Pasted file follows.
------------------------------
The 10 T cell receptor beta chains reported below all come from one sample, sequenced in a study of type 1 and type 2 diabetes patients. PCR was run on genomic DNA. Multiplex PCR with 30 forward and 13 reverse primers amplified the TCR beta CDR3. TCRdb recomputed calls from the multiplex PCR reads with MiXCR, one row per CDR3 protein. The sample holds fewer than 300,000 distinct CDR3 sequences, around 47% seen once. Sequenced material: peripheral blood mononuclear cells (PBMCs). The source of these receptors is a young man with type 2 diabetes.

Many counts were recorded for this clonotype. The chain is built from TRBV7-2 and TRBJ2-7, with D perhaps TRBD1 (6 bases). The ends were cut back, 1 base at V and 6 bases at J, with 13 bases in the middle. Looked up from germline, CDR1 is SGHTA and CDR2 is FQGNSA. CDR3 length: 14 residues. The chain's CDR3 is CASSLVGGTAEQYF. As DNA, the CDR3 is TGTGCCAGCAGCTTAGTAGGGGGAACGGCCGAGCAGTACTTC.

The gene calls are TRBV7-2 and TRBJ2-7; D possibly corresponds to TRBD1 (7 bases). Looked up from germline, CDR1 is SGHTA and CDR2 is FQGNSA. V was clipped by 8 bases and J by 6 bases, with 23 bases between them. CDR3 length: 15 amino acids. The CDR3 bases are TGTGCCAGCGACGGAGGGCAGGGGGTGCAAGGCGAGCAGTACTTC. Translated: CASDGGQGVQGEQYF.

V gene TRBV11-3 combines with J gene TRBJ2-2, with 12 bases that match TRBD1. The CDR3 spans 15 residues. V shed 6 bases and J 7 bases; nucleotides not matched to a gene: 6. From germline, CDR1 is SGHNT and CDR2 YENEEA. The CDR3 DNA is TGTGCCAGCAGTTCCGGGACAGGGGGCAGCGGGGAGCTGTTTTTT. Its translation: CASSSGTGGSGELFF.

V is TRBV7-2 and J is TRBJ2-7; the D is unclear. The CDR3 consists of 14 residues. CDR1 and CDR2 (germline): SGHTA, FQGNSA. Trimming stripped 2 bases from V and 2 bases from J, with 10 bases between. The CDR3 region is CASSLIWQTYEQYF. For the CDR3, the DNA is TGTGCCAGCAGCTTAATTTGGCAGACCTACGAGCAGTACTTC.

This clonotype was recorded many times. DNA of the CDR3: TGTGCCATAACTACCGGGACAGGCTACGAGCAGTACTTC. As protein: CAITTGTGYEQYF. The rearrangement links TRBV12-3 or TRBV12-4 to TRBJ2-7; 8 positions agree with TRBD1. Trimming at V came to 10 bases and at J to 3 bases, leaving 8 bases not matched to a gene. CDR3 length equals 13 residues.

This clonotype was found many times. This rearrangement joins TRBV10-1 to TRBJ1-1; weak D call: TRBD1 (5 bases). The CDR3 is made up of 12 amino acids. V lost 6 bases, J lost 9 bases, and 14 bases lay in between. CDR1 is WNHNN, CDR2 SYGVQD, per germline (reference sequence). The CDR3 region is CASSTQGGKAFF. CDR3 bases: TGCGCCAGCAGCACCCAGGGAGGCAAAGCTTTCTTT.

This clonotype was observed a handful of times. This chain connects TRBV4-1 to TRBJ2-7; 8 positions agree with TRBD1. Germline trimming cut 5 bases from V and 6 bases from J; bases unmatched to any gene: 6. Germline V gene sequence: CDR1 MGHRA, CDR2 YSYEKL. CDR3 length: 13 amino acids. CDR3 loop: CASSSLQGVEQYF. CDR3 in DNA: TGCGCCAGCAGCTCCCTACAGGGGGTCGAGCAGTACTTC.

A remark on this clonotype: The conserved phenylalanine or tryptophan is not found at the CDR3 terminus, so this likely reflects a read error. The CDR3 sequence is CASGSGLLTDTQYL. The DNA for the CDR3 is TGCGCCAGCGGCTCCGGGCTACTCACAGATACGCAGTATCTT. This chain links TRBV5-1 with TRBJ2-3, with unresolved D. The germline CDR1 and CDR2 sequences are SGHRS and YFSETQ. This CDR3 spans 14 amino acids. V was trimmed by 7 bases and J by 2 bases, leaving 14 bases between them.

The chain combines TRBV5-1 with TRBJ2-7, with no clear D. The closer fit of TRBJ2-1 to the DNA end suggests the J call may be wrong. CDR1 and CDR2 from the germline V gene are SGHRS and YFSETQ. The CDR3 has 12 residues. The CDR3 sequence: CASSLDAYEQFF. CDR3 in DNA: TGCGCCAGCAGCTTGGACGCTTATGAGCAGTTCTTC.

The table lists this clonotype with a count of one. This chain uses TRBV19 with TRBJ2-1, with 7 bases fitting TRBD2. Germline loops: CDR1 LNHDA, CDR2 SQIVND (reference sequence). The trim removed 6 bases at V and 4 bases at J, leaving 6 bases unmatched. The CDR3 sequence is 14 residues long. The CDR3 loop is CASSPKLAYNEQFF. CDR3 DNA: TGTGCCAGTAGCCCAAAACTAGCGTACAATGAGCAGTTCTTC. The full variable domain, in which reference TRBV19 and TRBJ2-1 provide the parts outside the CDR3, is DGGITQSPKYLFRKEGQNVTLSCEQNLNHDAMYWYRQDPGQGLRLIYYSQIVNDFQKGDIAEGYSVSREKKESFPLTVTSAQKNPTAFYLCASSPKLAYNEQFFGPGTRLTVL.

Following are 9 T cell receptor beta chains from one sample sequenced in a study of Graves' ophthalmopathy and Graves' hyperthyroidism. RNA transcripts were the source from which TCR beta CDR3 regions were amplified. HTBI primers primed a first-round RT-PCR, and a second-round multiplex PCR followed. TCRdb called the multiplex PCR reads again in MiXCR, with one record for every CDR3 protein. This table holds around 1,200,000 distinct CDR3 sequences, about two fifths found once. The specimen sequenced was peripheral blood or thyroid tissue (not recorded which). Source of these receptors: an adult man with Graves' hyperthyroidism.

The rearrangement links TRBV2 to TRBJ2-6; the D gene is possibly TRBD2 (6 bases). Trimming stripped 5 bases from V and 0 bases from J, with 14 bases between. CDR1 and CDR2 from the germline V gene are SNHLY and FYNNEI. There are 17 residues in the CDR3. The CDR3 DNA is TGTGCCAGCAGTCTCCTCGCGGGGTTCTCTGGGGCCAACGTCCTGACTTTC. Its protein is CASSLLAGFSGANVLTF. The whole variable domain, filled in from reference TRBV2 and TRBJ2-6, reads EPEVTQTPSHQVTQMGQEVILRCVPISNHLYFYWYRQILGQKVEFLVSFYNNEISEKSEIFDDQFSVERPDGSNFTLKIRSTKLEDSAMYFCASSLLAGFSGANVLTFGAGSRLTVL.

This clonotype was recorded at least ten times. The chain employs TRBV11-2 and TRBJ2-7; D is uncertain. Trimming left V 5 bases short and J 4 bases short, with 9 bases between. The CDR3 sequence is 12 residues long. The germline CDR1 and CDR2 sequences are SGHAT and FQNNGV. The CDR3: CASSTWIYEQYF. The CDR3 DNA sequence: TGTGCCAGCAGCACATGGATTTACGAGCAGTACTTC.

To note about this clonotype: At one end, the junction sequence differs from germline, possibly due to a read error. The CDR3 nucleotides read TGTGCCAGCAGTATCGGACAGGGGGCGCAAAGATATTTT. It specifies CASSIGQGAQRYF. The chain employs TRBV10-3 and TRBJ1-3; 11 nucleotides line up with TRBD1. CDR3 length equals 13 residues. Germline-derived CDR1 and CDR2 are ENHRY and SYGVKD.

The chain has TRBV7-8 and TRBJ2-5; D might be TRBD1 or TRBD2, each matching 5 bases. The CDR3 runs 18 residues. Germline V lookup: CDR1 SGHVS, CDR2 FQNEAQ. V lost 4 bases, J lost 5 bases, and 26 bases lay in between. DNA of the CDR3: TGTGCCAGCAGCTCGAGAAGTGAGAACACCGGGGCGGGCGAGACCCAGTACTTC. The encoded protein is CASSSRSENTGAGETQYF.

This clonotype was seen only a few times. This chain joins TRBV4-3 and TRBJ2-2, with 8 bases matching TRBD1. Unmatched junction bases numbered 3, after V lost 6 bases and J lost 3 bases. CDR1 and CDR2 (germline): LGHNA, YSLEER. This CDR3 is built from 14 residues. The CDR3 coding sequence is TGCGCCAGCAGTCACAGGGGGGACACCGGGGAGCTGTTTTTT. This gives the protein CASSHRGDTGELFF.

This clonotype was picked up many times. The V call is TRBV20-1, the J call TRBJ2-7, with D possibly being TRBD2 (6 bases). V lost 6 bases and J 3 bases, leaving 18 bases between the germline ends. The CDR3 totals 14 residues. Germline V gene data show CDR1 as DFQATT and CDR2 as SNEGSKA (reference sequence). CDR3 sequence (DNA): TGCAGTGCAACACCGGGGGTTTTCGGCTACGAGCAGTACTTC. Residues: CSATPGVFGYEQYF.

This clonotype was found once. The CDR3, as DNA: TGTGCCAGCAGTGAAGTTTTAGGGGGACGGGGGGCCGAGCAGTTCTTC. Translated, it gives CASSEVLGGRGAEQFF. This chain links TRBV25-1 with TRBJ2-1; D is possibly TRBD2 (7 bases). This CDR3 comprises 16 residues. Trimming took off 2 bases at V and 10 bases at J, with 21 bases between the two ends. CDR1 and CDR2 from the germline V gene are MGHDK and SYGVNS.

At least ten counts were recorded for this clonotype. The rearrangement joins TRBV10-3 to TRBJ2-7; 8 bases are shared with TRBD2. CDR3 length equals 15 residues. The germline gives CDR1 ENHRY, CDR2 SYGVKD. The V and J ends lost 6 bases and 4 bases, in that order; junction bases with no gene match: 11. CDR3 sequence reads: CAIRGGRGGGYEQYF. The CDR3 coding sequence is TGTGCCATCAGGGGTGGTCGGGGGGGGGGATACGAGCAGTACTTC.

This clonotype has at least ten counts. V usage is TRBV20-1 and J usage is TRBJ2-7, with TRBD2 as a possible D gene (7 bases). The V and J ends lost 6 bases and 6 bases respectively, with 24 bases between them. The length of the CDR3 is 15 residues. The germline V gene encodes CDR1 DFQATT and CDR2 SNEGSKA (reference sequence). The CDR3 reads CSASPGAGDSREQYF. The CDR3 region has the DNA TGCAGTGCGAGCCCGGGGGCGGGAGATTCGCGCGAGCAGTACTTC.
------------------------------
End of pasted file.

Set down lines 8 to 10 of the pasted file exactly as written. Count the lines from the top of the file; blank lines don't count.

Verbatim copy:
This clonotype was observed a handful of times. This chain connects TRBV4-1 to TRBJ2-7; 8 positions agree with TRBD1. Germline trimming cut 5 bases from V and 6 bases from J; bases unmatched to any gene: 6. Germline V gene sequence: CDR1 MGHRA, CDR2 YSYEKL. CDR3 length: 13 amino acids. CDR3 loop: CASSSLQGVEQYF. CDR3 in DNA: TGCGCCAGCAGCTCCCTACAGGGGGTCGAGCAGTACTTC.

A remark on this clonotype: The conserved phenylalanine or tryptophan is not found at the CDR3 terminus, so this likely reflects a read error. The CDR3 sequence is CASGSGLLTDTQYL. The DNA for the CDR3 is TGCGCCAGCGGCTCCGGGCTACTCACAGATACGCAGTATCTT. This chain links TRBV5-1 with TRBJ2-3, with unresolved D. The germline CDR1 and CDR2 sequences are SGHRS and YFSETQ. This CDR3 spans 14 amino acids. V was trimmed by 7 bases and J by 2 bases, leaving 14 bases between them.

The chain combines TRBV5-1 with TRBJ2-7, with no clear D. The closer fit of TRBJ2-1 to the DNA end suggests the J call may be wrong. CDR1 and CDR2 from the germline V gene are SGHRS and YFSETQ. The CDR3 has 12 residues. The CDR3 sequence: CASSLDAYEQFF. CDR3 in DNA: TGCGCCAGCAGCTTGGACGCTTATGAGCAGTTCTTC.